January 23, 2023
- Alvin Varnadore oversees team of a dozen maintaining U.S. Army Special Electronic Mission Aircraft (SEMA) at Joint Base McGuire-Dix-Lakehurst.
- Grew up in Orlando, Fla., and served 21 years in the Air Force, starting in avionics and moving into maintenance and management. Worked on B-52s, AWACs, KC-135s, with postings including California, North Carolina, Iceland and Lakehurst.
- Worked for several military contractors before joining King Aerospace in 2020.
- Military service is a family tradition. Alvin met his wife, Beverly, during her 22-year career in Air Force logistics. Their daughter, Aisha, works for the Defense Logistics Agency. His older brother served four years in the Air Force, while his younger brother – a pilot – retired as an Army colonel.
Why’d you choose to join King Aerospace and why do you stick with it?
King Aerospace took over the SEMA maintenance contract while I was working here in Lakehurst for another company. I had never heard of King Aerospace, so we did a little research trying to figure out who they were. Steve Sawyer (SEMA program head then, Ardmore general manager now) came out for three days and met with groups of employees and talked about the core values. We had never been so impressed. My instincts were true because they’re different from all the others I’ve worked for. It’s a testament to King being small and deliberate about what they want and the people they hire. They’re loyal to you, and you want to return that loyalty.
What makes King Aerospace and its culture special?
The core principles are not only written but encouraged and reinforced. It’s encouraged from the top down. People grow up with different ideas about how you treat each other and how you show people respect. So it’s just good to see that written down, as King Aerospace has. If we can reinforce that culture and keep it going, your work environment will be the best you’ve ever had.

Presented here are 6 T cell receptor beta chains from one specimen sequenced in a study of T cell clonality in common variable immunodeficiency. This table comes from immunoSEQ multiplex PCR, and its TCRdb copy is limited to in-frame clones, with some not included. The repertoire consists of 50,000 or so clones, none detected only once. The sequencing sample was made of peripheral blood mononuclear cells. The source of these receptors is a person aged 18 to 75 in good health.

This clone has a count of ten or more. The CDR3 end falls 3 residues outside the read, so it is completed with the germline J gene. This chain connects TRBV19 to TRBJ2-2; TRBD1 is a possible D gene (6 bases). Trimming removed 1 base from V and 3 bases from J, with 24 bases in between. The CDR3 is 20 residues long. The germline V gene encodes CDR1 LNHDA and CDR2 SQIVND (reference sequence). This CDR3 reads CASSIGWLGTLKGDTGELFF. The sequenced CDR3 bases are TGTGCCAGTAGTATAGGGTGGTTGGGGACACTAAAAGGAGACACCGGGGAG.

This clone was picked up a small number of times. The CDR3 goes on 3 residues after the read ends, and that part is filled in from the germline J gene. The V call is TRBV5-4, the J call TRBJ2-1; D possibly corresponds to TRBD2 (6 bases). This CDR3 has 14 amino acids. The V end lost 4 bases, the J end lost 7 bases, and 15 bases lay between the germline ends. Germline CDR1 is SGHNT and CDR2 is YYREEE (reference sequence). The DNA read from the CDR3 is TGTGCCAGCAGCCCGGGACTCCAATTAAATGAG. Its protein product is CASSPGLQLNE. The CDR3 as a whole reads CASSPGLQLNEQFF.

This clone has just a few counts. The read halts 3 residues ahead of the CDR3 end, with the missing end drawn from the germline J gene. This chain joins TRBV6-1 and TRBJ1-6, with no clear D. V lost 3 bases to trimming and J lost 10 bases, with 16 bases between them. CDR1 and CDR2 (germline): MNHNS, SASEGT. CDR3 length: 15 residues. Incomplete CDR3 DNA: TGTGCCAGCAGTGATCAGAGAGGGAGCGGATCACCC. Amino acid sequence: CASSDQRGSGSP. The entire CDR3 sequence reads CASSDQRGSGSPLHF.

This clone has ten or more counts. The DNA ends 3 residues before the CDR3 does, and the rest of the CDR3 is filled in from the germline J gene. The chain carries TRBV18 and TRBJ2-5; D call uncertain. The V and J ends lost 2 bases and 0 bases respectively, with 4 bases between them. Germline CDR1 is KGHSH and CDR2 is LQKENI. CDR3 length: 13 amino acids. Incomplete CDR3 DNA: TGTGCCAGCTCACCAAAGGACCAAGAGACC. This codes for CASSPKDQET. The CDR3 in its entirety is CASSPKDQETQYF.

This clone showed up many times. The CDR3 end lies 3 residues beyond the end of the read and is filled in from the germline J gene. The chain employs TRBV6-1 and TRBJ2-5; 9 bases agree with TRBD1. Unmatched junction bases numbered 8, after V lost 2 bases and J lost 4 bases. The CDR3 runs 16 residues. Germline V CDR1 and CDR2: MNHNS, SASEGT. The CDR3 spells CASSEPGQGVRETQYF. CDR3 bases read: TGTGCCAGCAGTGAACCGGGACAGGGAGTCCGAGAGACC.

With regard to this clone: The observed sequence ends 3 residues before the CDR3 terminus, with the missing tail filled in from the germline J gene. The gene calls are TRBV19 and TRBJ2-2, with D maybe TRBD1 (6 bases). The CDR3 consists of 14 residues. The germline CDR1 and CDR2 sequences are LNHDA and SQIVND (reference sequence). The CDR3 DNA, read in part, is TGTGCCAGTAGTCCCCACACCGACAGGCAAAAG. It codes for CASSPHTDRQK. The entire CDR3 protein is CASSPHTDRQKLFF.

What does it mean to earn and wear the wings?
It’s a proud moment. You are part of a proud group of people that earned the right to wear those wings. And you’re involved in all the successes of King Aerospace. By the time you earn them, you know how to treat each other with respect, and you understand the core principles, and it just makes work better for you and the people around you.
What does servant leadership mean to you?
It helps create morale and trust among employees at all levels. You treat them with respect and let them know they’re important to the team. And that can motivate them to come to work and give 100% daily, so everybody impacts what you’re doing. As managers, we’re busy and when somebody brings a problem to us, it may not seem important. But I’ve learned to give that attention, because people don’t generally bring things to you that are not important to them. I’ve learned to just stop and say, “OK, I just need to show up for what this individual needs. Right now.”
Tell me about your favorite King moment?
I went to servant leadership training in Arkansas the week of our holiday party. So I was going to be stressed scrambling to get back to New Jersey. And Mr. King said, “You’re going to fly back with us on a corporate jet (visiting company locations is why the jet exists). So it’s me, Mr. King, Mrs. King and Jarid King, and it was absolutely one of the best flights I’ve ever had. Because Jared and I, we got a chance to really talk about our families and our jobs and future possibilities for King. I’ll never forget that flight, ever.